If Saudi Arabia doesn’t succeed in continuing to impose economic and political sanctions to terminate Iran’s nuclear program, they are likely to go to war with Iran in 10-15 years, the kingdom’s Minister of Defense and Crown Prince Mohammed bin Salman told the Wall Street Journal in an interview this week.
The crown prince called on the international community to create more pressure on the Iranian regime so as to avoid a military conflict.
“We have to succeed so as to avoid military conflict,” the royal said. “If we don’t succeed in what we are trying to do, we will likely have war with Iran in 10-15 years.”
The nuclear agreement had been made by Trump’s predecessor, Barack Obama, which loosened sanctions on the country in return for promises to curb their nuclear program.
The agreement has been continuously criticized as it made way for the Khamenei regime to meddle in Arab countries’ affairs, the crown prince stated. Following the nuclear deal, Iran has been visibly building its influence in Syria and Iraq, and supplying Yemen’s Houthi militia and rebels with weaponry used against Saudi Arabia.
More recently, Saudi forces intercepted seven Yemeni rebel missiles targeting major cities, including Riyadh. It was the first attack the involved a casualty. The missile remains were later discovered to be of Iranian making.
In the interview, the prince dismissed the attacks as a sign of weakness. “They want to do whatever they can do before they collapse,” he said of the Houthi militia.
He added that the kingdom had no choice but to intervene in the Yemen crisis, or else foreign terrorist groups would have harbored there.
“If we didn’t act in 2015 we would have had Yemen divided in half between the Houthis and al Qaeda,” the crown prince said.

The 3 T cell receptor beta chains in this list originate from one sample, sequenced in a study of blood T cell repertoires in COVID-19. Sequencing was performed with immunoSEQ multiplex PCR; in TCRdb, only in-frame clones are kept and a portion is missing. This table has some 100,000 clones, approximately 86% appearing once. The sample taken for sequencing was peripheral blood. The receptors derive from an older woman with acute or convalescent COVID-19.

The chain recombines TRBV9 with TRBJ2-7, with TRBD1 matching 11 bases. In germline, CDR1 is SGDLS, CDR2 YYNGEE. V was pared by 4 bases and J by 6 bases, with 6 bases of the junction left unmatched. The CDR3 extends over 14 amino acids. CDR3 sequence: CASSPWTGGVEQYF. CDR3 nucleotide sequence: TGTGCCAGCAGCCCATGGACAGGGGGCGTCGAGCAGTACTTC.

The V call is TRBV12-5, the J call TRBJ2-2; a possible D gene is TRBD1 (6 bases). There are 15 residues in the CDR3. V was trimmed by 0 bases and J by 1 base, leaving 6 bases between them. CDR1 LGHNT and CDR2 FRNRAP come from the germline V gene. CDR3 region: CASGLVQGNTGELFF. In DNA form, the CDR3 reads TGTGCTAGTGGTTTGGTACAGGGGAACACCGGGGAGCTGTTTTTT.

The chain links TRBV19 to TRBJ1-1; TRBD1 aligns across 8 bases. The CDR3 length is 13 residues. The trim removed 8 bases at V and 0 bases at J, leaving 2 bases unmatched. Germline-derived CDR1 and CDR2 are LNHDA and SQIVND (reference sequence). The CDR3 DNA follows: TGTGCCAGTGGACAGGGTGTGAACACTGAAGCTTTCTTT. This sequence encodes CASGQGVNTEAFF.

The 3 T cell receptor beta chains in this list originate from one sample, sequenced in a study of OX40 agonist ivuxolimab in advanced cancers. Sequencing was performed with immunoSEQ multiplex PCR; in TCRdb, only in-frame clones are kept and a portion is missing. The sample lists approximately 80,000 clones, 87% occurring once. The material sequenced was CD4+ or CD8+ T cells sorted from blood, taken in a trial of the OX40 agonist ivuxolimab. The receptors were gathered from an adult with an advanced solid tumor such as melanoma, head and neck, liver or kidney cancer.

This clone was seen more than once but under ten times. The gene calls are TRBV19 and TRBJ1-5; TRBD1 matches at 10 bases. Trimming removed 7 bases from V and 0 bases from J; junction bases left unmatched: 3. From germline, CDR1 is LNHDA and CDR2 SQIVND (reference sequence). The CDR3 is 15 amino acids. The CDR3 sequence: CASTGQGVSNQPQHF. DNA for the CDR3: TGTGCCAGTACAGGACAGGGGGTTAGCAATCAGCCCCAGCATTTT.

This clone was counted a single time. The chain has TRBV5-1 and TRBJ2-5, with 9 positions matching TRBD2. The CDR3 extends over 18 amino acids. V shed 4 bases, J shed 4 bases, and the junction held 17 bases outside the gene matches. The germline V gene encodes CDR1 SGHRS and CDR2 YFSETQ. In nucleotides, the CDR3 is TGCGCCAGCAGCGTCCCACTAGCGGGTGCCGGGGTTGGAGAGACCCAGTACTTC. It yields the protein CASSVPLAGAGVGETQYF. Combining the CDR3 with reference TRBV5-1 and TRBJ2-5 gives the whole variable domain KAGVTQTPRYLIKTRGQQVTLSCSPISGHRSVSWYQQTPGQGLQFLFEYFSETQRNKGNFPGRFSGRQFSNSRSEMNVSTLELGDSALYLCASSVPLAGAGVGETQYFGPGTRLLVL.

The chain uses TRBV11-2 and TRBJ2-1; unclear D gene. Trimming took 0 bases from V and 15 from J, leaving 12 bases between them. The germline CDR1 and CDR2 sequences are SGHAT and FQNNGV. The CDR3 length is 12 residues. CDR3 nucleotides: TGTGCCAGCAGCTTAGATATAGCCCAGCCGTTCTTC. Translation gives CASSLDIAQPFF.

The Muslim Brotherhood
In his interview with CBS’s 60 minutes, Crown Prince Mohammed bin Salman said that the extremist ideologies of the Muslim Brotherhood “invaded” the education system in the kingdom.
Saudi Arabia, along with Egypt, Bahrain and the UAE, boycotted Qatar and blocked all diplomatic and economic ties due to Doha’s funding of terrorist groups like the Muslim Brotherhood.
“The Muslim Brotherhood is an incubator for terrorists,” Prince Mohammed said. “We have to get rid of extremism. Without extremism no one can become a terrorist.”
The crown prince’s US visit
In his two-week visit to the US where the crown prince met with the country’s top business and political figures, several deals were made to bolster investments and the economy of the kingdom.
With the prince’s 2030 Vision, Saudi Arabia is moving towards becoming a more liberal society.
“We can’t drag people to live in Saudi Arabia in an environment that is not competitive,” said the prince, who is spearheading a plan to diminish the kingdom’s dependence on oil revenues. “The environment in Saudi Arabia is pushing even Saudis outside Saudi Arabia. That is one reason we want social reforms.”
The kingdom has already announced the opening of movie theaters andallowing women to drive. Mohammed bin Salman told the newspaper that more will follow.
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